Pregnancy after Bariatric Surgery

Congratulations! You are starting your journey of pregnancy after bariatric surgery. Whether you are thinking about conceiving or have celebrated the little “positive” sign, this is an exciting time. It’s also a time to start getting serious about your bodies special needs and keep in close contact with your bariatric team. If your Surgeon does not have a Dietitian on staff, request a referral to a consulting Dietitian to help handle your prenatal care. I cannot emphasize it enough… pregnancy after bariatric surgery requires close attention per your Obstetrician AND Bariatric Surgeon AND Dietitian!

Special Considerations Prior to Pregnancy

  1. Determine baseline nutritional status:
  2. in other words get your labs drawn so that you and your care team will be able to correct any deficiencies prior to conception
  3. Prenatal Vitamins:
  4. in most situations a prenatal vitamin should be taken in addition to your usually prescribed vitamin supplementation (not instead of your usual supplementation). Check with your doctor for your prescribed supplement regimen.
  5. Timeline:
  6. you have been encouraged to wait 12-18 months until pregnancy after bariatric surgery. This guideline is for your health as well as your babies. If pregnancy occurs too soon after surgery it can be difficult to meet baseline nutrition needs for your baby and may hinder your ability to experience optimal success from your weight loss surgery.
  7. Exercise:
  8. pregnancy after weight loss surgery is just like every other pregnancy as far as exercise is concerned. You will be allowed to maintain whatever activities you do prior to conception. What does this mean… you need to start moving! If you have not already implemented a fitness component into your life, you need to start today. At a minimum, start walking. However, you might also want to check out aqua therapy classes, pregnancy yoga, or maybe try a personal trainer who specializes in prenatal training (extra accountability is helpful).

Special Considerations During Pregnancy

  1. Eat 3 high protein meals per day and include 1-2 high protein snacks

  2. Space out meals and snacks by 2-3 hours (no nibbles in-between eating times, do not allow pregnancy to be your accuse to start any grazing behaviors)

  3. Do not skip meals and planned snacks! (You are not only missing an opportunity to nourish you and baby, but you are also slowing down your metabolism)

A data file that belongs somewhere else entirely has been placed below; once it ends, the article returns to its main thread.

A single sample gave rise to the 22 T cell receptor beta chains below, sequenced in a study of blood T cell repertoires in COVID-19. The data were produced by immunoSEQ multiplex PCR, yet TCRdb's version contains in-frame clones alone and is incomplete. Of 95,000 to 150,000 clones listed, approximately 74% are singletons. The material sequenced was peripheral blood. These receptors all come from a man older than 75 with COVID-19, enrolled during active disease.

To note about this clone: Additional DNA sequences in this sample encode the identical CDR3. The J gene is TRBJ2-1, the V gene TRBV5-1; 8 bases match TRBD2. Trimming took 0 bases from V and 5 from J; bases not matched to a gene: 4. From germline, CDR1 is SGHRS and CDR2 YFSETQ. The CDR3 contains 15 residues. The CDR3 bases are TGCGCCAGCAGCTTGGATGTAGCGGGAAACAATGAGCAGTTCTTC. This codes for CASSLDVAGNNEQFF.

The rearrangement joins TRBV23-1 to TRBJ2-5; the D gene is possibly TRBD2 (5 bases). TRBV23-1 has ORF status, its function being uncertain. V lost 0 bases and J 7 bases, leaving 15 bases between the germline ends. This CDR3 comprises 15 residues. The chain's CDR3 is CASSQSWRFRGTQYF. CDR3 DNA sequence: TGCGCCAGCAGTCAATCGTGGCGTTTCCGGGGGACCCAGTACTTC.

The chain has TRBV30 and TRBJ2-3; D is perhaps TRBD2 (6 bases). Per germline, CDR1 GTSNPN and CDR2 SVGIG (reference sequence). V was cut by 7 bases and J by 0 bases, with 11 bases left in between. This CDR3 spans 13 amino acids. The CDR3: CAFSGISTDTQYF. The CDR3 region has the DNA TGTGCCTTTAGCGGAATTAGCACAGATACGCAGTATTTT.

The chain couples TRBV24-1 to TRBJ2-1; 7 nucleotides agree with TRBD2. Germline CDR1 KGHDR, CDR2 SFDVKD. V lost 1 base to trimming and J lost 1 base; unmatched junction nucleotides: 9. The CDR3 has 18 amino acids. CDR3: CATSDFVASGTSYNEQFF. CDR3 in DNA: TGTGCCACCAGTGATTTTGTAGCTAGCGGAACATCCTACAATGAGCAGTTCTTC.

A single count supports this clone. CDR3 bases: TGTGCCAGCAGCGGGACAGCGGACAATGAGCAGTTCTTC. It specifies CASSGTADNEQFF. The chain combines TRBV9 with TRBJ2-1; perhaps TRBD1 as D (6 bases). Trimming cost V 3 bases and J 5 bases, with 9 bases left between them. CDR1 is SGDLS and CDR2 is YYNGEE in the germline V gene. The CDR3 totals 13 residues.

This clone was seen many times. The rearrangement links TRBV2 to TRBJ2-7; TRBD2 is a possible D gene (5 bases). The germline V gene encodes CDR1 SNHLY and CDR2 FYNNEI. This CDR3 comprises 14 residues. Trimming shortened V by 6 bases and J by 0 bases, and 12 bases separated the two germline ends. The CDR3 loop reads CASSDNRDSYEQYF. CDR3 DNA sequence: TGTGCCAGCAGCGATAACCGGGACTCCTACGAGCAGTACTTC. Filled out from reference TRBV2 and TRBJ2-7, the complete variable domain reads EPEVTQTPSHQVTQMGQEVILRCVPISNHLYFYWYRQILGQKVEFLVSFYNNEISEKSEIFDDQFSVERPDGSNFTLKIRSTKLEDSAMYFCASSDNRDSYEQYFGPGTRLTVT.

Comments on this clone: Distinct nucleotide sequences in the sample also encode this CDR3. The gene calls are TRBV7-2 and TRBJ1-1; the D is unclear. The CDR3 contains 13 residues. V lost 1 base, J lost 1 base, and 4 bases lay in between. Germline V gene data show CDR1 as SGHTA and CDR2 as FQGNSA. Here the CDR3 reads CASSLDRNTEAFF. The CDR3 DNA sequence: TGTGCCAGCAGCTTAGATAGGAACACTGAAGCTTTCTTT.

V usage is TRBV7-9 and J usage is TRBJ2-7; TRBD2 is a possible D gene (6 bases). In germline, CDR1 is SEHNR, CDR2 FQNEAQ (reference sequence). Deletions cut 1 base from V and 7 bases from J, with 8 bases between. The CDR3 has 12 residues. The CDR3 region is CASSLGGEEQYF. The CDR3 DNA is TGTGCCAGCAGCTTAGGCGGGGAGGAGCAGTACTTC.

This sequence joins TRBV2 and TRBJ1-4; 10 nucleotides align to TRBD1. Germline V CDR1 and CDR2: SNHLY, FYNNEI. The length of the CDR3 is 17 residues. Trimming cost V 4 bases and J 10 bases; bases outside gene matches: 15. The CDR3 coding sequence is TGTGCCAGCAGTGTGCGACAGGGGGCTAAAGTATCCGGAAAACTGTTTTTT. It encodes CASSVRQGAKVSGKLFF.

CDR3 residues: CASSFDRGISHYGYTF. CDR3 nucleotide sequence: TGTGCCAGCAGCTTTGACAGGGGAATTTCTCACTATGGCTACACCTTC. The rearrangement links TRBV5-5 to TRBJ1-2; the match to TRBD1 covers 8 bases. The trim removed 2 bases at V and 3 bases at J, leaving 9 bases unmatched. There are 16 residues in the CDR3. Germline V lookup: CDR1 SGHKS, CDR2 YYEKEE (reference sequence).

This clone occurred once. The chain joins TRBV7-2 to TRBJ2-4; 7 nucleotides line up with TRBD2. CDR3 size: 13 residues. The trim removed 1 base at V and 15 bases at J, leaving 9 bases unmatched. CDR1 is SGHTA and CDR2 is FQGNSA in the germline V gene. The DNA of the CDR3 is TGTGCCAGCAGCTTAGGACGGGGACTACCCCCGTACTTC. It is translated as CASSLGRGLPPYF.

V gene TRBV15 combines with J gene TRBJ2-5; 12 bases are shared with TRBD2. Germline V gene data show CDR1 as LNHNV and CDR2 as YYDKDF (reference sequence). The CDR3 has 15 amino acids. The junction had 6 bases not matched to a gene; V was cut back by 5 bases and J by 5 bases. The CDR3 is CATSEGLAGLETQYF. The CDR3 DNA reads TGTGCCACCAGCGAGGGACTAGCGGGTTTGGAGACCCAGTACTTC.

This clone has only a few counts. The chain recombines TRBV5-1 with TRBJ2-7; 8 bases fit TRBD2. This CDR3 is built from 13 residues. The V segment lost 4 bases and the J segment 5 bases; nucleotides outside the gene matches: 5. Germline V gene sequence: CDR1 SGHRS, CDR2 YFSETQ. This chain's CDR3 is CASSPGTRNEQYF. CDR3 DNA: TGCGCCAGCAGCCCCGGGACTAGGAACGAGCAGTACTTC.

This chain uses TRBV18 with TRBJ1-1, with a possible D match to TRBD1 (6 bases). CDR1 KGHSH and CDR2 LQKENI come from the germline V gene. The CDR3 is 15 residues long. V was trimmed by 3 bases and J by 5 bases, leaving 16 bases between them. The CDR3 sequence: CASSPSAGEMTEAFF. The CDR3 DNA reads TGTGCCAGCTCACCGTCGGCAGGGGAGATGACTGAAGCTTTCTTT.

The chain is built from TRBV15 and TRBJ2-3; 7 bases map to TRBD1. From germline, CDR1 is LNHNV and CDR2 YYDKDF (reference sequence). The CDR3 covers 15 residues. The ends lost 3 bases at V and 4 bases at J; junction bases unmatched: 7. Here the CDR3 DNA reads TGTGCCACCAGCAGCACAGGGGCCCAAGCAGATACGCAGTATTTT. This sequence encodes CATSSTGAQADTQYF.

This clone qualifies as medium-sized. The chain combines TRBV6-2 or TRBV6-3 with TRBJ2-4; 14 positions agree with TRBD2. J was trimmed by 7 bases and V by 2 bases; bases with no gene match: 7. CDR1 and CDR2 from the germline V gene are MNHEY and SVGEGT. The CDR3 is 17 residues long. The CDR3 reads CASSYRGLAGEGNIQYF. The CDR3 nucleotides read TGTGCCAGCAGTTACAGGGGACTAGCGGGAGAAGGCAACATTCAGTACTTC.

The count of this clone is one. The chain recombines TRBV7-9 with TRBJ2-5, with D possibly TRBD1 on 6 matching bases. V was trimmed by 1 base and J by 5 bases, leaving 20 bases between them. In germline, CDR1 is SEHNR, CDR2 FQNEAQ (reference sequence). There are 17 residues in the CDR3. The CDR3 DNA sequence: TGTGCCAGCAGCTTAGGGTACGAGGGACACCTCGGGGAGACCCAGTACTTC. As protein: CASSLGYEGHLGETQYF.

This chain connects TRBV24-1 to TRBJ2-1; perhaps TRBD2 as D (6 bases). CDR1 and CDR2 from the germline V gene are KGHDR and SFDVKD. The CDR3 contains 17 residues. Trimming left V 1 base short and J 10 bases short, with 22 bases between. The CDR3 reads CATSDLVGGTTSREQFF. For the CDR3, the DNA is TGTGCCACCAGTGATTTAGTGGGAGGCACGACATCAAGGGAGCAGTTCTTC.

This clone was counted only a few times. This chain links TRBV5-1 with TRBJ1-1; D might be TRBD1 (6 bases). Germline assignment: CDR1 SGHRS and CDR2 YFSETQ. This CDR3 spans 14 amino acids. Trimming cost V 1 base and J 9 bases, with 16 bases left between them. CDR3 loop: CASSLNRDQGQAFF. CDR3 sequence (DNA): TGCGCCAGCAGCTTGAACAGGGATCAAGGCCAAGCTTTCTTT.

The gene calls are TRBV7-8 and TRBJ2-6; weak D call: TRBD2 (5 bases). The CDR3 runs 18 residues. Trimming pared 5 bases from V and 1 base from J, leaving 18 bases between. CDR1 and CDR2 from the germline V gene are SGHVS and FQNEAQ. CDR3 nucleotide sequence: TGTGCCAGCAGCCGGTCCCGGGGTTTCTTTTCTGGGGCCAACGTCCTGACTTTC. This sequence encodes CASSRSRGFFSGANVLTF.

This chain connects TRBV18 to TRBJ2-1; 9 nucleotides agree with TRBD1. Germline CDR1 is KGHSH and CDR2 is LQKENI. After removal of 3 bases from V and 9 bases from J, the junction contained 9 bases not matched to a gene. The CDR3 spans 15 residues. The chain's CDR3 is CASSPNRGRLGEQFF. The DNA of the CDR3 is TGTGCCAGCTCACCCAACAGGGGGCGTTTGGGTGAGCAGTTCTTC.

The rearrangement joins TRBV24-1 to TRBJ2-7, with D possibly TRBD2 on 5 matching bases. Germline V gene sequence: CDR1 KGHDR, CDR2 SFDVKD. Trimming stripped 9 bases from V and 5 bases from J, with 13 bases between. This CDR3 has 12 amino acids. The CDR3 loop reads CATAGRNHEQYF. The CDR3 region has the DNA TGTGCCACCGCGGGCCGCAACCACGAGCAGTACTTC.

4. Consume approximately 70 grams of protein daily (your dietitian will provide your exact needs)

  5. Consume an extra 300 calories per day in your second and third trimesters (emphasis on complex carbohydrates, low-fat dairy products, fruits and vegetables, and healthy fats)

  6. Eat a variety of foods from all food groups to aid in meeting your nourishment needs

  7. Choose complex carbohydrates a few times a day (i.e. fruits, starchy vegetables, beans, and whole grains)

  8. Consume low-fat dairy products daily (i.e. skim or 1% milk, cottage cheese, and yogurts)

  9. Aim for 25-35 grams of fiber per day (increase slowly and drink plenty of water)

  10. Focus on healthy fats and avoid trans fats

  11. Drink a minimum of 64 fluid oz (8 cups) of water a day

  12. Continue to separate eating and drinking by at least 30 minutes for better tolerance of meals and snacks

  13. Most importantly, report persistent nausea or vomiting, barriers to meeting your nutritional needs are serious!

Prenatal Nutrient Recommendations

Adjustable Gastric Banding:
  1. Prenatal vitamin (covers increased folate needs)
  2. Additional supplementation is based off laboratory deficiencies

Gastric Bypass:
  1. Prenatal vitamin (covers increased folate needs)
  2. Calcium Citrate with Vitamin D: 1,500-2,000 mg/day
  3. Vitamin B12: 500 mcg/day
  4. Elemental Iron: as needed per iron studies
  5. DHA 300 mg/day or combination prenatal that includes DHA
**Nutrient recommendations researched by Author Jeanne Blankenship MS, RD, CLE, who works in the Department of Surgery at the University of California, Davis Medical Center in Sacramento, California. **

I cannot stress this enough, these are only basic recommendations and you will need your doctor and dietitian to tailor recommendations to your specific needs! I also strongly recommend continuing with your medical team after your baby is born. Pregnancy after bariatric surgery and losing baby weight is a scary time, make sure you surround yourself with an appropriate support system.

Please visit Ask me if you have further questions or concerns. Visit Wellness Coaching if you would like extra accountability and counseling throughout your journey. Good Luck and Congratulations!

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